When Benjamin Graham died at 82, he was one of the great legends of Wall Street: brilliant, succesful, ethical-the man who invented the discipline of security analysis. Time has only enhanced his reputation, with disciples such as billionaire investor Warren Buffet’s continuing to praise Graham and crediting his work in their own successes. Now, 20 years after his death, his memoirs are reaching the public at last. Graham’s story is a hugely satisfying chronicle of one of the richest and most eventful lives of the century. Here is a life that will captivate Wall Streeters and history buffs alike. Graham recounts his immigrant childhood in old New York-his excellent education in the city’s public schools and on scholarship at Columbia University-the first crucial deal in his professional life-the devastating effects of the Crash of ’29-and the tactics that helped him and his clients survive the Depression. Graham’s fascinating account also encompasses his bold efforts at currency reform-his involvement with such towering figures as FDR, Churchill, Eisenhower, and Baruch-and looks at how success took its toll on his marriage and family life.
From Publishers Weekly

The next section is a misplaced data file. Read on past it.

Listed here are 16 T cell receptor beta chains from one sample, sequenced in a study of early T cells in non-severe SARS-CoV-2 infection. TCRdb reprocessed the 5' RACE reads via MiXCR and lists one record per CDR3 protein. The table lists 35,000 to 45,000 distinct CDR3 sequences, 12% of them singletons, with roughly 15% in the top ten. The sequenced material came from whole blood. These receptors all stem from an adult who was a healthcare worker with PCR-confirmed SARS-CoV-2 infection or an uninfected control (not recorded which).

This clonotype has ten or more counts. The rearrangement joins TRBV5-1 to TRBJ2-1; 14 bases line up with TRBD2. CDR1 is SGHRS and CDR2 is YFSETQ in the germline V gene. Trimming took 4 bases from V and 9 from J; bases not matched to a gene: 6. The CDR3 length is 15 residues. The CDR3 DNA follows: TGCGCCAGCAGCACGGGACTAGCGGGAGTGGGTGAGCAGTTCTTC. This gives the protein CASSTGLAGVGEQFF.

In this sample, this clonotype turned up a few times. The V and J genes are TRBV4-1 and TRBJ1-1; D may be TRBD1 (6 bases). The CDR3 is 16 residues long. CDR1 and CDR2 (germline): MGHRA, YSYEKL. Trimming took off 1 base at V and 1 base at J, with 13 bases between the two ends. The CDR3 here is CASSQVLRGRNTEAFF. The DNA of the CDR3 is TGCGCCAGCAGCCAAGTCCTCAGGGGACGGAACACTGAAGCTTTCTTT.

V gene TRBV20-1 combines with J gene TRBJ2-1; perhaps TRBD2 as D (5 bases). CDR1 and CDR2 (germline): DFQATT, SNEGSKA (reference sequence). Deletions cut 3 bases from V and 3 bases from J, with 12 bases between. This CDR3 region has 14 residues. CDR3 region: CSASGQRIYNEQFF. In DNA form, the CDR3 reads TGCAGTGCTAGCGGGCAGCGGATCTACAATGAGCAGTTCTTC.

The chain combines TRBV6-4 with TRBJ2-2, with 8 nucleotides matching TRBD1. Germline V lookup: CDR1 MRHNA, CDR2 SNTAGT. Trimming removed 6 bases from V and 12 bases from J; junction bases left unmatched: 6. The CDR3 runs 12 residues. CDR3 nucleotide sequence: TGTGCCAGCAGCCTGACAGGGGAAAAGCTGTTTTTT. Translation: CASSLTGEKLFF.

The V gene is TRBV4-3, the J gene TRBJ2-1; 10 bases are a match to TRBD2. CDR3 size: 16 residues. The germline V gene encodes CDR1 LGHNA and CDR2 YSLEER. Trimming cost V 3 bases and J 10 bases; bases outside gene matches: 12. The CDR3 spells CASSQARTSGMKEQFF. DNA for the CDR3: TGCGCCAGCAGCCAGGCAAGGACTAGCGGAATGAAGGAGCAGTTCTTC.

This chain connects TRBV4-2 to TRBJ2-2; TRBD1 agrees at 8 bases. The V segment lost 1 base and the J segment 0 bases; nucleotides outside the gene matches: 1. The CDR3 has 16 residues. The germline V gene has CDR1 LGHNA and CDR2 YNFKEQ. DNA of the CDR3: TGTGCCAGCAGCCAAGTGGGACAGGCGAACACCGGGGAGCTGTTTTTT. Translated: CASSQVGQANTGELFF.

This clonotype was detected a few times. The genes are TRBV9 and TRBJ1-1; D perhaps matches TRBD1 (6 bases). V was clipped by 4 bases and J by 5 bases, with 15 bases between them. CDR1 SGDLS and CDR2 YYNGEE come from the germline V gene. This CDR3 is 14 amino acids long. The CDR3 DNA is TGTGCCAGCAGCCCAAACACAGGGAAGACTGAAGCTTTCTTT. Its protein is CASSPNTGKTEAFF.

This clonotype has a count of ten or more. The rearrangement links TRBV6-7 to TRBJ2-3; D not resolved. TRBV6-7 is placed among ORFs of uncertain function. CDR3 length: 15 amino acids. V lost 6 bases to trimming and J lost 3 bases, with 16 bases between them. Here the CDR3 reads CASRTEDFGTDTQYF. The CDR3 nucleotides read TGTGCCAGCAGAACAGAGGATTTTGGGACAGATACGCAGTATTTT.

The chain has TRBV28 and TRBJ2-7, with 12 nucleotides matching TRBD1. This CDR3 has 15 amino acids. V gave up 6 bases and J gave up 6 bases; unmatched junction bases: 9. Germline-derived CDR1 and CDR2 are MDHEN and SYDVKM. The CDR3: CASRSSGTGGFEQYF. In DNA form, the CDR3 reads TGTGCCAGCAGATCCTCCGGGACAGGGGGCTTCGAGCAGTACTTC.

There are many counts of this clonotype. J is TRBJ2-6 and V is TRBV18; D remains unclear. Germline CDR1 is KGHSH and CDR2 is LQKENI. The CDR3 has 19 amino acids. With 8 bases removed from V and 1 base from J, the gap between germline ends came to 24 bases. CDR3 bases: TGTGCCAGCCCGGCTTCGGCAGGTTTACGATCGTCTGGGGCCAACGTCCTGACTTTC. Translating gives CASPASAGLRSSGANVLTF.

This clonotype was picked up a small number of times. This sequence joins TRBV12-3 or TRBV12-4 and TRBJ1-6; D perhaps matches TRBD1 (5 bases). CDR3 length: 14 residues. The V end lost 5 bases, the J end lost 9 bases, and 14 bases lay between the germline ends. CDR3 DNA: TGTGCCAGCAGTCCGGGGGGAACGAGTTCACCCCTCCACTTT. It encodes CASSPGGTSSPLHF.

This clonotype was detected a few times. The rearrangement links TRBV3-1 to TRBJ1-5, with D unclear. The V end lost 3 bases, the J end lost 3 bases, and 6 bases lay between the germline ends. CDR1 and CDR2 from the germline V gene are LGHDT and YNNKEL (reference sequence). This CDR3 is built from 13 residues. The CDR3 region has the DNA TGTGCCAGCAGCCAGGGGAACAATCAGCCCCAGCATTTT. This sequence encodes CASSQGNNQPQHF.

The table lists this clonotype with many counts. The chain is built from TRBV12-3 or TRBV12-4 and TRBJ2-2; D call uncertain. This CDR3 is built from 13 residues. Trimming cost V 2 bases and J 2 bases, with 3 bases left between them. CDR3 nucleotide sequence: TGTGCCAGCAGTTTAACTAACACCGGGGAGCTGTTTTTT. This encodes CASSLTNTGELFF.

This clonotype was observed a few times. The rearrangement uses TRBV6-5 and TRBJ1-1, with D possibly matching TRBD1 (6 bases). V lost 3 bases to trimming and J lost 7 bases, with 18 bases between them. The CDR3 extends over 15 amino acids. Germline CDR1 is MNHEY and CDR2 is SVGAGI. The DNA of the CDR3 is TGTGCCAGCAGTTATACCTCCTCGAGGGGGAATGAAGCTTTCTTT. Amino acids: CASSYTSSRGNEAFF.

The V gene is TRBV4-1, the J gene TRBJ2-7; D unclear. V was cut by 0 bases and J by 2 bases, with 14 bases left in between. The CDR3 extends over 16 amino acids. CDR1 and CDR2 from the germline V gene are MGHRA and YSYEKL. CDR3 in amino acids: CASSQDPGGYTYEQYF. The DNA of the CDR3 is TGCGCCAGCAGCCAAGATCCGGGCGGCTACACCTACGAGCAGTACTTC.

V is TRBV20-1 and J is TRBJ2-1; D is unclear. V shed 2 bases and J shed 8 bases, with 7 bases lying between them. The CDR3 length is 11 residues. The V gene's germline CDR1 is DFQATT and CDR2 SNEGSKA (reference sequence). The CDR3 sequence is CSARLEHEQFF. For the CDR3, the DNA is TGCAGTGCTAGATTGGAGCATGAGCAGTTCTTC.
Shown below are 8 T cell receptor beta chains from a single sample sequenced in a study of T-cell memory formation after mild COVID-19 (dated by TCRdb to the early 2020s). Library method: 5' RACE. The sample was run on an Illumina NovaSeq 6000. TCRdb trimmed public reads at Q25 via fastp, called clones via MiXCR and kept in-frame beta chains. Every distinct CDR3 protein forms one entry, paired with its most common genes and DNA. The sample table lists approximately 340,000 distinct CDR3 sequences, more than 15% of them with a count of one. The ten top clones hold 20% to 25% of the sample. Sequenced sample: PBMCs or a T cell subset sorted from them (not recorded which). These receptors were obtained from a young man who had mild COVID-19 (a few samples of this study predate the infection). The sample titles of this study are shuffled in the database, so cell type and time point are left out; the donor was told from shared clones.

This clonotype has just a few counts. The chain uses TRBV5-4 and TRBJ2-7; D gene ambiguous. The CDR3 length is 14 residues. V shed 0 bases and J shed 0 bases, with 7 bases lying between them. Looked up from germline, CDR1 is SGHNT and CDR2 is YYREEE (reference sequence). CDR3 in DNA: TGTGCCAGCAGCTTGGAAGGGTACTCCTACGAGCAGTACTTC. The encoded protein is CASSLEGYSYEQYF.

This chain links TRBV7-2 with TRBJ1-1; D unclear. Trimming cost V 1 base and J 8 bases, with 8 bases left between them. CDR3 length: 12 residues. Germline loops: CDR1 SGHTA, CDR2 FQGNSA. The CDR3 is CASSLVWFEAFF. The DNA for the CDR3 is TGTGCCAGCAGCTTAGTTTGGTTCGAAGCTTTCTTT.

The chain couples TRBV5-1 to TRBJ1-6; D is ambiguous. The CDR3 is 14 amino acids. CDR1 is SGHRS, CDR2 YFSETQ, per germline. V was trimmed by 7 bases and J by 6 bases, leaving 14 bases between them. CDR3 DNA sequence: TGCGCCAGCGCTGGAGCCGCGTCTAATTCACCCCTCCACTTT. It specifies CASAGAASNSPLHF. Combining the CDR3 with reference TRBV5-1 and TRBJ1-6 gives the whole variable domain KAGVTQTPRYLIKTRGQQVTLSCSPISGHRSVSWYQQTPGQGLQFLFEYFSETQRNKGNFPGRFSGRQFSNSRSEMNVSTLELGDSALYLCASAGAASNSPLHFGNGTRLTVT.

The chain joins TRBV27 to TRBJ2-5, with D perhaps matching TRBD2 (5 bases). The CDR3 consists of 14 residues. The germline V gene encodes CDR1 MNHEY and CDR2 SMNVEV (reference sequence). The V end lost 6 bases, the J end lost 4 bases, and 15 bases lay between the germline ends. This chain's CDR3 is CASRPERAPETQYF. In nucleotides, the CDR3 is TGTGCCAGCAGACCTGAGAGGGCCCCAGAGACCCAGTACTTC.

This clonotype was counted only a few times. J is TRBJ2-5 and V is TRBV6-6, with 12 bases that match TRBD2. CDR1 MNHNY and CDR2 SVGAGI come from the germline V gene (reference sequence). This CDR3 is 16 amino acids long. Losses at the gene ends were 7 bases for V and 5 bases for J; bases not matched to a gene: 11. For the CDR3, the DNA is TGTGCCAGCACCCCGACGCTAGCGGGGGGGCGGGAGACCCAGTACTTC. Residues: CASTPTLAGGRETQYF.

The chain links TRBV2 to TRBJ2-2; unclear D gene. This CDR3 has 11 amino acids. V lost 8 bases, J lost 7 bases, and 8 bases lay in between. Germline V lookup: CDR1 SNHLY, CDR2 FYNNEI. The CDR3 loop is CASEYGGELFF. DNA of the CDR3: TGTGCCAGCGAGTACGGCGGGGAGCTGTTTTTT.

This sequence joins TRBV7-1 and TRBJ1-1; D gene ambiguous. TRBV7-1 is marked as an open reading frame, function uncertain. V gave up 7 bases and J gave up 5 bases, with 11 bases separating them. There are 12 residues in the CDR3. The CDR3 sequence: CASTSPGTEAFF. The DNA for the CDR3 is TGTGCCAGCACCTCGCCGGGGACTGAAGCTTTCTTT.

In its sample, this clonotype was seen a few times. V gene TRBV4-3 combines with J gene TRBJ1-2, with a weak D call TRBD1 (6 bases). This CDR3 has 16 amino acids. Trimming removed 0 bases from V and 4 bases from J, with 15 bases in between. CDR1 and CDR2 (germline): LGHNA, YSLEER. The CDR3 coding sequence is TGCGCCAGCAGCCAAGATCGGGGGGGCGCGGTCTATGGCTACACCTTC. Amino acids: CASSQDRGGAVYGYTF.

both still in print.
Copyright 1996 Reed Business Information, Inc.
Graham has been called the father of financial analysis, and his strategy of value investing is enthusiastically touted by no less than investor extraordinaire Warren Buffett. Graham’s principles have been popularized in numerous editions of his Intelligent Investor. His Security Analysis (now Graham and Dodd’s Security Analysis, 1988) is a treasure in more ways than one; copies of the 1934 first edition have sold for as much as $7,500. (Check your stacks!) Graham died in 1976, but when he was in his 60s and 70s he had written an account of his life, called Things I Remember. Seymour Chatman, from the University of California at Berkeley, has edited Graham’s reminiscences and provides a lengthy introduction to them. They focus on Graham’s first 40 years and provide a highly personal look at the influences on Graham’s life. David Rouse